Stephen Burks is the principal of the New York studio Readymade Projects, whose works range from consumer products to lighting, furniture, home accessories, and more. He is considered one of the leading lights of American design, with clients ranging from B&B Italia to Calvin Klein.
“The future of furniture design is bridging industrial production with artisanal handmade craftsmanship. There is a growing interest in having character in a piece, a story. People with a $10,000 sofa or a $5,000 lounge chair now want to fill in the blank with some piece of authenticity that goes beyond just branding. This is where artisanally made furniture fits in. To do this, I see a move toward working more with the developing world. I have clients—– Cappellini, B&B Italia, Moroso—– that are looking to create a bridge from handcrafted production from places like India, Peru, and Senegal into first-world distribution. Even though a lot of these companies may not be espousing the mantra “Save the planet,” they are acting in that direction. When a company like Cappellini says they want to make a brand of handcrafted, eco-conscious furniture, that has huge implications. More companies will follow.”
Grant Petersen is the owner of Rivendell Bicycle Works, the Walnut Creek, California, bike manufacturer that for the last decade has spearheaded a back-to-basics retro-future revolution in biking.
“Bike makers are searching for less costly, more consistent ways to make bikes, with the ultimate goal of being able to outsource the labor to any country in the world. The future is injection-molded thermoplastic frames, with integral batteries and rechargers. The bikes will be disposable and recyclable, and they’ll have a Wall-E look about them. But if the goal is to get more people on bikes, I don’t think ‘a better urban bike’ will do it. We need infrastructures—–cities and laws and support—–for the bicycle and against the car. Take away parking spaces for cars, give bikes the right of way at intersections, put car-parking garages a quarter mile from shopping centers, shorten commutes, and create light-rail systems with free bike parking, and people will ride bikes more. City planners, not bike designers, are the ones with influence.”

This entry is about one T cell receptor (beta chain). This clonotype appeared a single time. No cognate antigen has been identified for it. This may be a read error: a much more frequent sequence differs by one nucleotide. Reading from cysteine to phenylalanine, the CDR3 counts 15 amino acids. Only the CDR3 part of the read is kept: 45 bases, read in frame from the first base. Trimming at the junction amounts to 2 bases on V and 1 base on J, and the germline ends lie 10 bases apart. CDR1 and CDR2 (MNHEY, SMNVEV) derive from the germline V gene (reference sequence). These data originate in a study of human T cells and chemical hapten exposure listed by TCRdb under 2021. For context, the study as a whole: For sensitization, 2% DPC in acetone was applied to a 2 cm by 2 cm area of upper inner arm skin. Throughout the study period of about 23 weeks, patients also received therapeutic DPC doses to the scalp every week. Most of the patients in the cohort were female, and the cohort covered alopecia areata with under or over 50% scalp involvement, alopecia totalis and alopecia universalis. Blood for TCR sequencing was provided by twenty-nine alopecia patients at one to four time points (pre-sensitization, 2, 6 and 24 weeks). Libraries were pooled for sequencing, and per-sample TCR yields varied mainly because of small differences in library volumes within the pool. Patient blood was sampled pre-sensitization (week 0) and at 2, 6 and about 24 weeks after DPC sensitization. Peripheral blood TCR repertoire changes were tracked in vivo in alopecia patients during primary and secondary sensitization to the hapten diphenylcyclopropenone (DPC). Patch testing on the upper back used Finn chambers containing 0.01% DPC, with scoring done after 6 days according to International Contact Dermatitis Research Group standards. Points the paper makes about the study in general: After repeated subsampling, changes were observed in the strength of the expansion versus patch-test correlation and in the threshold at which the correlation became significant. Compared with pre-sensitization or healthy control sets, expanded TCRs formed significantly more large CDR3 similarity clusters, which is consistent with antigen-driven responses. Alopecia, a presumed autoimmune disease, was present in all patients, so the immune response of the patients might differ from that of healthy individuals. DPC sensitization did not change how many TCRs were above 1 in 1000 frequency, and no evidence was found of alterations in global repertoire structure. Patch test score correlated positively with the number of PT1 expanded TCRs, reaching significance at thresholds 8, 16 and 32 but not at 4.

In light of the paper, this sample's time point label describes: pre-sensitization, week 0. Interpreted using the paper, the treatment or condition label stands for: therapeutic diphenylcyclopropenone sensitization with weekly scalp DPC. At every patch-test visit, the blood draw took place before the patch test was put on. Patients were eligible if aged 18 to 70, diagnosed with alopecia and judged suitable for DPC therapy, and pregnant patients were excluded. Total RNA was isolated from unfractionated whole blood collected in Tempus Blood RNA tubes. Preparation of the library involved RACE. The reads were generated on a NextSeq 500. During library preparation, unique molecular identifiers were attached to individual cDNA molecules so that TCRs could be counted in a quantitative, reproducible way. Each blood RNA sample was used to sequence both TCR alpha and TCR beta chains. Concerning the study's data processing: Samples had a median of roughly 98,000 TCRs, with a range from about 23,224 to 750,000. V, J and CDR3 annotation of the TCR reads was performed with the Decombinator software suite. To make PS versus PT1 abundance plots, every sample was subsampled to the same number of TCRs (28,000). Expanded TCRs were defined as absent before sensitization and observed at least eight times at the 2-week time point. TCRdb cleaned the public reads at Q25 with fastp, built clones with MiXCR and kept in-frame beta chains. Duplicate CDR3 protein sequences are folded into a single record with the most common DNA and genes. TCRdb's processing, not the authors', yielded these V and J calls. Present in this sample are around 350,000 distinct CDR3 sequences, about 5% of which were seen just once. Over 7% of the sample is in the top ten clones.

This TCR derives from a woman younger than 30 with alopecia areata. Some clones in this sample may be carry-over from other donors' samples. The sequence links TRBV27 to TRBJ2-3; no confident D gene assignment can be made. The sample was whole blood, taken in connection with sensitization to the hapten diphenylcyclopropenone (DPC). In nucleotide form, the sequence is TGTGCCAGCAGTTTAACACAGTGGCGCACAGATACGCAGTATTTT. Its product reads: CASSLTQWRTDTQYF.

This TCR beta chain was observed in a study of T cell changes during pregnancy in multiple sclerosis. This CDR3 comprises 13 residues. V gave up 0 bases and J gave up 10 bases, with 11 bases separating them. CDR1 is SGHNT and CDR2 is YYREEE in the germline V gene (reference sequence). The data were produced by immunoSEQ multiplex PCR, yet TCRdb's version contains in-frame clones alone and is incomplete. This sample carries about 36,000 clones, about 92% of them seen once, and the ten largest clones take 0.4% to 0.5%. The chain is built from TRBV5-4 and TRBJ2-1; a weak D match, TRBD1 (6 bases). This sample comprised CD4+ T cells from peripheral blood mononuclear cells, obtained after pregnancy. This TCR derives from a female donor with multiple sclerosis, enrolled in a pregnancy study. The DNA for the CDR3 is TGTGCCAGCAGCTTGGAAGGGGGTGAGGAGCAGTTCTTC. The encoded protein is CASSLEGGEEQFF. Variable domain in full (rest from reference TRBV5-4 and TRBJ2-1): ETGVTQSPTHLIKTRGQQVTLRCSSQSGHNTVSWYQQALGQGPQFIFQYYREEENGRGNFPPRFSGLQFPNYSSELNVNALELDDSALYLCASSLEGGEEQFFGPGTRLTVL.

Iain Roberts coleads the Chicago studio of Ideo, one of the most innovative design companies in the world. Ideo’s product designs range from the first computer mouse for Apple to the SmartGauge digital instrument cluster for Ford hybrid cars.
“We’re seeing a blurring of boundaries in consumer electronics: the physical and digital, the consumer and creator. In the case of products, increasingly everything has a chip inside of it, and that’s enabling us to create richer, more connected experi-ences. We’re seeing experiences that tie together multiple channels—–mobile, Internet, TV—–which allow us to do more with the same product. In some ways, products are becoming as much about service delivery and media consumption as anything else. From a design perspective, this provides us interesting challenges.The dominant element in a lot of the products we are designing is the screen: It’s changed the way we design and now we’re needing to build the product around it. We’re looking to tie the physical and graphical interaction together as closely as possible, paying new attention to materials, surface finishes, and details as well as focusing on sensory aspects such as touch and sound. We’re looking to products to engage all the senses.”
As part of his research for writing "Product Design 101", James Nestor attended a seminar titled "Sell Out," wherein he learned that to ensure a product sells, one must gratuitously promote the product at every given moment. To wit: Nestor's incredible and historic tome Get High Now (Without Drugs) has just been released by Chronicle Books. In it you will find over 175 bizarre methods in which everyone from ancient Greeks to hippies have gotten "naturally" high, from performing breathwork to consuming giraffe livers.
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